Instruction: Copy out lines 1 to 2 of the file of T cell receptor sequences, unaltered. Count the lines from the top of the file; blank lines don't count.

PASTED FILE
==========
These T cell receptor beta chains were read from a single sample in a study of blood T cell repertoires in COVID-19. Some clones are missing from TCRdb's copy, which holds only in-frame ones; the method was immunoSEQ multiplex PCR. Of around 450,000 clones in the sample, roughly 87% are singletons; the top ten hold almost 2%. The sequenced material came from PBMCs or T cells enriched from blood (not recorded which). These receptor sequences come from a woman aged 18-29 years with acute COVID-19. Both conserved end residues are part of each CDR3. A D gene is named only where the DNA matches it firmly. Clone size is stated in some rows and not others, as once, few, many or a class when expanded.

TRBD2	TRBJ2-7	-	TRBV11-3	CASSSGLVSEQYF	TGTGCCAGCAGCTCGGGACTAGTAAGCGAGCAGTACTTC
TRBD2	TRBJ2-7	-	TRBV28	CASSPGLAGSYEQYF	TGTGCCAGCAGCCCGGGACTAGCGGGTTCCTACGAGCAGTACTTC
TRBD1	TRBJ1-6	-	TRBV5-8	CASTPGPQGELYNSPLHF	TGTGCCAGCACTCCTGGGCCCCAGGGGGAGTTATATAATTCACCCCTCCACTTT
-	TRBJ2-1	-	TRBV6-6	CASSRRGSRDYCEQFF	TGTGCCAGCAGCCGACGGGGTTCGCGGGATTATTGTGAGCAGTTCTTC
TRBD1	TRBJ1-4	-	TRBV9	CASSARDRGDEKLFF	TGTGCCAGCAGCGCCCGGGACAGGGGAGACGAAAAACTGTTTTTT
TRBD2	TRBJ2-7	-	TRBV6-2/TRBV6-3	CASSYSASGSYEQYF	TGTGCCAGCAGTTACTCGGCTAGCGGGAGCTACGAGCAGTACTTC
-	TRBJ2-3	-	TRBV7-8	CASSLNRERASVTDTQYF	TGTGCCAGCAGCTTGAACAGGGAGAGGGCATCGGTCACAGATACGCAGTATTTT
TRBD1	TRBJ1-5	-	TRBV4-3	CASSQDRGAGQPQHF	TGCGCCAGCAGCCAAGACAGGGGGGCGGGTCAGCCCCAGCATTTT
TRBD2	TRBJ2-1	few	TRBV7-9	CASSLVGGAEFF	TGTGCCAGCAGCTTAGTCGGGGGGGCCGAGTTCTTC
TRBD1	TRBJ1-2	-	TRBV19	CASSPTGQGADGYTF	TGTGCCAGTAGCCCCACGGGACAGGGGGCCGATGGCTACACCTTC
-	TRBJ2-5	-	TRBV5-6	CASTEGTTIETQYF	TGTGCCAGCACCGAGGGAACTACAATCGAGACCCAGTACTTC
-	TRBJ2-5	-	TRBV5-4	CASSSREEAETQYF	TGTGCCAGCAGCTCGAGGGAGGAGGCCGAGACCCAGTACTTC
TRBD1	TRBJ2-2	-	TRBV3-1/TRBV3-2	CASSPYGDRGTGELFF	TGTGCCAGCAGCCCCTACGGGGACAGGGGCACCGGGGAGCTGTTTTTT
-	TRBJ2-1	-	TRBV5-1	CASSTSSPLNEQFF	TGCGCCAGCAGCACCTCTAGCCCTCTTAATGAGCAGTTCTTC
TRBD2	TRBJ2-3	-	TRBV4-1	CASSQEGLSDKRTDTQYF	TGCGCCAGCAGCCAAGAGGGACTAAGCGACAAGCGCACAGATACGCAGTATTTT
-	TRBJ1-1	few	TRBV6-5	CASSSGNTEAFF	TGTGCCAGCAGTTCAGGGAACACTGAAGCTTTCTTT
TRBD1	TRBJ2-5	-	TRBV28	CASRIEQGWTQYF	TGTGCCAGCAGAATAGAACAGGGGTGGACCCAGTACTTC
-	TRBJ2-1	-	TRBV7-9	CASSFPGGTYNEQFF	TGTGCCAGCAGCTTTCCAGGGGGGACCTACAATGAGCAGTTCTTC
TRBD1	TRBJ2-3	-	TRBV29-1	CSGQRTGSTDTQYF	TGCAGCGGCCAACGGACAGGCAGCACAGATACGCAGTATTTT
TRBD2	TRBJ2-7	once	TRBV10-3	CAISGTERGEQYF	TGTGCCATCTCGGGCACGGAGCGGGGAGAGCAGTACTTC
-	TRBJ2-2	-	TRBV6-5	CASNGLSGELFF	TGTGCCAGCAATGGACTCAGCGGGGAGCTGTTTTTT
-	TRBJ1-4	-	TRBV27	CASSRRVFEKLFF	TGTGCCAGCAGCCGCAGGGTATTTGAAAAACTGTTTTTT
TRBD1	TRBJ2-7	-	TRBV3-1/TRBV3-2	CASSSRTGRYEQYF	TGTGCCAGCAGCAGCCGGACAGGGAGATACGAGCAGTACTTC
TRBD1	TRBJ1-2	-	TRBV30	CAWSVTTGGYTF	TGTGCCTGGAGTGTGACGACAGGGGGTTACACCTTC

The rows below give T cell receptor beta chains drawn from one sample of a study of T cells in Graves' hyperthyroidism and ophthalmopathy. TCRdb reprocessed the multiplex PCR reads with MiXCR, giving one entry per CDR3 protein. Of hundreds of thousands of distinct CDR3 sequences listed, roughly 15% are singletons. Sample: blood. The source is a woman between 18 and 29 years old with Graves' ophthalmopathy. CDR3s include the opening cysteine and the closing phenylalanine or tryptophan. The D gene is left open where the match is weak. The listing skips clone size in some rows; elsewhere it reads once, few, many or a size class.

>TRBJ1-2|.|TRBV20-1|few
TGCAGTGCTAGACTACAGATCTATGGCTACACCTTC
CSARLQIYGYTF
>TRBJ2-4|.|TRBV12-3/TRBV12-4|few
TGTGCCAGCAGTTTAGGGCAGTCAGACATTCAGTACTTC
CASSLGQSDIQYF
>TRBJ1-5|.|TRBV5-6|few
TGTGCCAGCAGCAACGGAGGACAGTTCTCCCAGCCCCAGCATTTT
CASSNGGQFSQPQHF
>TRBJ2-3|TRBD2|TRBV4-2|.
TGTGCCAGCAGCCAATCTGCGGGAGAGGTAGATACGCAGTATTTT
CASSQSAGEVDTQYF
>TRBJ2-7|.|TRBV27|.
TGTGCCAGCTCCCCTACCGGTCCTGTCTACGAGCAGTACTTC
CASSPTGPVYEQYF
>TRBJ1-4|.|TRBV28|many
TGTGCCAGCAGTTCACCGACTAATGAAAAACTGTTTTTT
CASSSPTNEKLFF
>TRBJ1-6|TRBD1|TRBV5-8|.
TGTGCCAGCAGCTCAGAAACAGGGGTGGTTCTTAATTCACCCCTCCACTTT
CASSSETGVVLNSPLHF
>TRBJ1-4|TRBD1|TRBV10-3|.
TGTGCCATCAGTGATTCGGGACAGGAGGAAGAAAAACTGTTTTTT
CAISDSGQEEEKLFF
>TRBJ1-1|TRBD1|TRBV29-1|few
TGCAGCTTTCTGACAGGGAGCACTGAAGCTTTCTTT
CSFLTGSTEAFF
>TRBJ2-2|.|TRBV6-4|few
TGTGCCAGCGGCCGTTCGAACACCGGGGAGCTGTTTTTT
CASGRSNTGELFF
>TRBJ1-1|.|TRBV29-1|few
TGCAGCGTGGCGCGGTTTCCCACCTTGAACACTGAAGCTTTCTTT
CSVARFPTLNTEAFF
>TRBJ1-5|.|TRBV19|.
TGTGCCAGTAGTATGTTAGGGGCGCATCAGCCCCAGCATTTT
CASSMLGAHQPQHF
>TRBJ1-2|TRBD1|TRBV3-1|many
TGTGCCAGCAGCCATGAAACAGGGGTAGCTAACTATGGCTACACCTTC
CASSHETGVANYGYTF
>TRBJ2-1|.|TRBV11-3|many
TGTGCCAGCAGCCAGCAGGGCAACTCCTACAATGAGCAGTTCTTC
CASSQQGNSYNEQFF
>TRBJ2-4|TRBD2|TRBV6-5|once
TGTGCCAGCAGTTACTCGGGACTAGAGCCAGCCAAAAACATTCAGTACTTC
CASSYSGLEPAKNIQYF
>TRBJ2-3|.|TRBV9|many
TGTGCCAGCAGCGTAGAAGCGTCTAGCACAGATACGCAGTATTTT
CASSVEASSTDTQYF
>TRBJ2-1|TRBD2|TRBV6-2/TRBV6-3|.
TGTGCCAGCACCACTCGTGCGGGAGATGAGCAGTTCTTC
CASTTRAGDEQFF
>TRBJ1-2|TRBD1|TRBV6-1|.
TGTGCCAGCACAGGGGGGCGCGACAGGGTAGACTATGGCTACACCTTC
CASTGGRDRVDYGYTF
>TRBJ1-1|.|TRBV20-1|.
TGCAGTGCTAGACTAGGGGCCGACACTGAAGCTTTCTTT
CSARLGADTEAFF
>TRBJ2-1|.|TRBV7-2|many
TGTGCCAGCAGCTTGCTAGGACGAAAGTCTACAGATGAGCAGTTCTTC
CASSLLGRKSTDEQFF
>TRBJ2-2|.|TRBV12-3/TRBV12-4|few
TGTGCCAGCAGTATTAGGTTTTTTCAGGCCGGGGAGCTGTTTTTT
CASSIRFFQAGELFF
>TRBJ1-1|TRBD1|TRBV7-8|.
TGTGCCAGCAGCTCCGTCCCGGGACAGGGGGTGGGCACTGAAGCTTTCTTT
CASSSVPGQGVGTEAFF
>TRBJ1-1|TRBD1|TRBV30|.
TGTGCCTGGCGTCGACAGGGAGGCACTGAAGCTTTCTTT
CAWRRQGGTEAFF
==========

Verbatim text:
These T cell receptor beta chains were read from a single sample in a study of blood T cell repertoires in COVID-19. Some clones are missing from TCRdb's copy, which holds only in-frame ones; the method was immunoSEQ multiplex PCR. Of around 450,000 clones in the sample, roughly 87% are singletons; the top ten hold almost 2%. The sequenced material came from PBMCs or T cells enriched from blood (not recorded which). These receptor sequences come from a woman aged 18-29 years with acute COVID-19. Both conserved end residues are part of each CDR3. A D gene is named only where the DNA matches it firmly. Clone size is stated in some rows and not others, as once, few, many or a class when expanded.

TRBD2	TRBJ2-7	-	TRBV11-3	CASSSGLVSEQYF	TGTGCCAGCAGCTCGGGACTAGTAAGCGAGCAGTACTTC